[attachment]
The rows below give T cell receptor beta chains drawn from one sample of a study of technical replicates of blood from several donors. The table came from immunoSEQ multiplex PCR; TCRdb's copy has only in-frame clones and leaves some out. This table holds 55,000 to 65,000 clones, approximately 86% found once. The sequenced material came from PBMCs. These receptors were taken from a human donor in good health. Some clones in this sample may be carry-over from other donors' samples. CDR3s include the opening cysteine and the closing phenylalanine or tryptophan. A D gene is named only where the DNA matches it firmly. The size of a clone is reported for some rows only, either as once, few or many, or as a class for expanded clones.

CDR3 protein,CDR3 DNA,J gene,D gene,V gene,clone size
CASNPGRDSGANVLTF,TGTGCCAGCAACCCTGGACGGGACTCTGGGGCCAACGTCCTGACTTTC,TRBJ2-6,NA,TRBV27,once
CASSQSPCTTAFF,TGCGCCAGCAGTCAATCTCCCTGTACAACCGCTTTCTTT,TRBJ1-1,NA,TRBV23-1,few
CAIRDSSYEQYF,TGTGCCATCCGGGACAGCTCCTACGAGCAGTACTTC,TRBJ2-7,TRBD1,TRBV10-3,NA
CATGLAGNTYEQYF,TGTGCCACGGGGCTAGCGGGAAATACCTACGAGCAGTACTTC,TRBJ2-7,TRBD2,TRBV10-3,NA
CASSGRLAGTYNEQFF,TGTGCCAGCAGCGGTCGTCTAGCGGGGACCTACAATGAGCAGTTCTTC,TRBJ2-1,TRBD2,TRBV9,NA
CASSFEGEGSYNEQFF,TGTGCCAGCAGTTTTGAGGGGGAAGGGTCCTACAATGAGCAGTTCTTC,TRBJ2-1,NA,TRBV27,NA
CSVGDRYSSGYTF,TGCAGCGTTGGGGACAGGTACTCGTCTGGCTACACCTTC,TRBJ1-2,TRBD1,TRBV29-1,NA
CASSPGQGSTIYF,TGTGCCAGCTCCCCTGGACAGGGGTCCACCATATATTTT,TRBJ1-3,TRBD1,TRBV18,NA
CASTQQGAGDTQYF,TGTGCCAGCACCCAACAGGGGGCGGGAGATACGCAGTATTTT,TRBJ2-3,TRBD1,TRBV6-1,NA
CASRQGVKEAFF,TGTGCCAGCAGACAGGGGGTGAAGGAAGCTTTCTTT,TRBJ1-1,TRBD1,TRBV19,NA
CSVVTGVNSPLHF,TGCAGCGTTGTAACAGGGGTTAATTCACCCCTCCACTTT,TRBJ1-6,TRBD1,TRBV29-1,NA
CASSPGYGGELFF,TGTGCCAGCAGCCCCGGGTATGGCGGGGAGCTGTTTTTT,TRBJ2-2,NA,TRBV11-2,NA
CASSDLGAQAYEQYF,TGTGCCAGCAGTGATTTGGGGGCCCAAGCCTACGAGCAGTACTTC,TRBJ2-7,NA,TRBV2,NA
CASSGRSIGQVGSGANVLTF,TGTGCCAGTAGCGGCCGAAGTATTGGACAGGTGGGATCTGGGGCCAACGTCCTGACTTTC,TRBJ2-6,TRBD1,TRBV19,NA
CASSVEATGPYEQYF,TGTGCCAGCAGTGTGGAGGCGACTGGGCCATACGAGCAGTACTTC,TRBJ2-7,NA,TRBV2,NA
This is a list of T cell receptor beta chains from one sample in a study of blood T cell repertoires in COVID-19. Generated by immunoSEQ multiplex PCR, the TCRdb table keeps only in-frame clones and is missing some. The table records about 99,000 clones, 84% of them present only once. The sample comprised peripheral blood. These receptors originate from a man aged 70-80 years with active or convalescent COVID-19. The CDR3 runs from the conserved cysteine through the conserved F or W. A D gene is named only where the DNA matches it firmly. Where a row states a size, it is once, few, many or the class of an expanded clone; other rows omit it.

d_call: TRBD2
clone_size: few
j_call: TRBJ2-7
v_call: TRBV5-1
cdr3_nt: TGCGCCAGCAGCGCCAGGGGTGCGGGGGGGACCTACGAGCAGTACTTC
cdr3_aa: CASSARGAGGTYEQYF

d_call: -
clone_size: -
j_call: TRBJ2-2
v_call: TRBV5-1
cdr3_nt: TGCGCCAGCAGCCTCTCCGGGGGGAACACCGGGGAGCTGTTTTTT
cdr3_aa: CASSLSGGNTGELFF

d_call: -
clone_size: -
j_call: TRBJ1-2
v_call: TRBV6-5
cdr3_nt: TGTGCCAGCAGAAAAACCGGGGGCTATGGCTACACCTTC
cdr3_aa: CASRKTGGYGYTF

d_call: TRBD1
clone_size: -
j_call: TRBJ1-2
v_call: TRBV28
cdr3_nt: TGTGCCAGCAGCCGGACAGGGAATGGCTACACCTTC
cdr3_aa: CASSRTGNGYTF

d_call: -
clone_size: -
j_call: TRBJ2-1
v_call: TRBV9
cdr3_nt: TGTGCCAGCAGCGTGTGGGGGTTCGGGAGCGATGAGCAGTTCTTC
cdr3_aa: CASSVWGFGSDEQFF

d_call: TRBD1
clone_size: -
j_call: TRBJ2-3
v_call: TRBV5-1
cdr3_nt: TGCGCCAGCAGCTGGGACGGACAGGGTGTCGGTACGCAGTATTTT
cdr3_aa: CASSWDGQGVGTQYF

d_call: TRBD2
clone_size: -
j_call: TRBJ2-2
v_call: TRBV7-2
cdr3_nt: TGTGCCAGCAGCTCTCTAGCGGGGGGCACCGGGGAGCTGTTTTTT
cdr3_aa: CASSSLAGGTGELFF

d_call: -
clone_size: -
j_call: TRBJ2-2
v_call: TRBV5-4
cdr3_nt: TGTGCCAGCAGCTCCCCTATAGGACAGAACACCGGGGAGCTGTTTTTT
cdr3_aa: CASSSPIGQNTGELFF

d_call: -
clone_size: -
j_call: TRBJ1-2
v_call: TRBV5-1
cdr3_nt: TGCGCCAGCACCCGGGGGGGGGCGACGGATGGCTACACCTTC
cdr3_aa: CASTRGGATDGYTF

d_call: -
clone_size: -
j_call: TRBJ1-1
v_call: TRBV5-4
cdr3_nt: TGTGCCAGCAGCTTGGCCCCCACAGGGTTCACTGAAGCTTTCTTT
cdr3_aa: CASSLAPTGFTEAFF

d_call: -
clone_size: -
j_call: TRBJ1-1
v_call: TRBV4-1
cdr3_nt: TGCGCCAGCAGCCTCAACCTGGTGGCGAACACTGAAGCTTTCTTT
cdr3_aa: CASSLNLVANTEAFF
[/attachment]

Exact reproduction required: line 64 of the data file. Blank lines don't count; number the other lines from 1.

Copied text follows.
v_call: TRBV5-4